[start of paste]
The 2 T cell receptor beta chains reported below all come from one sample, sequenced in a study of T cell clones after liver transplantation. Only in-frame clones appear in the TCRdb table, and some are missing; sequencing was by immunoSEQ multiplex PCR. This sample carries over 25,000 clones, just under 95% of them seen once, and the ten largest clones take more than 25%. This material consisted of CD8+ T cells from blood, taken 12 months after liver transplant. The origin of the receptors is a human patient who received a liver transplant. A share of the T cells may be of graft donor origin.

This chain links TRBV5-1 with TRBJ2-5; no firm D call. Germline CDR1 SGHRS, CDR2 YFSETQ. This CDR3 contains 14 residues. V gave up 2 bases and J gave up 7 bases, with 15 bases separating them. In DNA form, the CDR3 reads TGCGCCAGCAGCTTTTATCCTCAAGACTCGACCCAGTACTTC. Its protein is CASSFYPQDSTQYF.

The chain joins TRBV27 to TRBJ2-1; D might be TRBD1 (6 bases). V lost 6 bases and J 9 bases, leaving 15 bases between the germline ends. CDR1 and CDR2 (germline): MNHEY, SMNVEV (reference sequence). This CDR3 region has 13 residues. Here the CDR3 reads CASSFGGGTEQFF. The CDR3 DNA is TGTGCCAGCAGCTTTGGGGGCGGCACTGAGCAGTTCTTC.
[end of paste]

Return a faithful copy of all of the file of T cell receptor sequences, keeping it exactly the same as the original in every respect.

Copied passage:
The 2 T cell receptor beta chains reported below all come from one sample, sequenced in a study of T cell clones after liver transplantation. Only in-frame clones appear in the TCRdb table, and some are missing; sequencing was by immunoSEQ multiplex PCR. This sample carries over 25,000 clones, just under 95% of them seen once, and the ten largest clones take more than 25%. This material consisted of CD8+ T cells from blood, taken 12 months after liver transplant. The origin of the receptors is a human patient who received a liver transplant. A share of the T cells may be of graft donor origin.

This chain links TRBV5-1 with TRBJ2-5; no firm D call. Germline CDR1 SGHRS, CDR2 YFSETQ. This CDR3 contains 14 residues. V gave up 2 bases and J gave up 7 bases, with 15 bases separating them. In DNA form, the CDR3 reads TGCGCCAGCAGCTTTTATCCTCAAGACTCGACCCAGTACTTC. Its protein is CASSFYPQDSTQYF.

The chain joins TRBV27 to TRBJ2-1; D might be TRBD1 (6 bases). V lost 6 bases and J 9 bases, leaving 15 bases between the germline ends. CDR1 and CDR2 (germline): MNHEY, SMNVEV (reference sequence). This CDR3 region has 13 residues. Here the CDR3 reads CASSFGGGTEQFF. The CDR3 DNA is TGTGCCAGCAGCTTTGGGGGCGGCACTGAGCAGTTCTTC.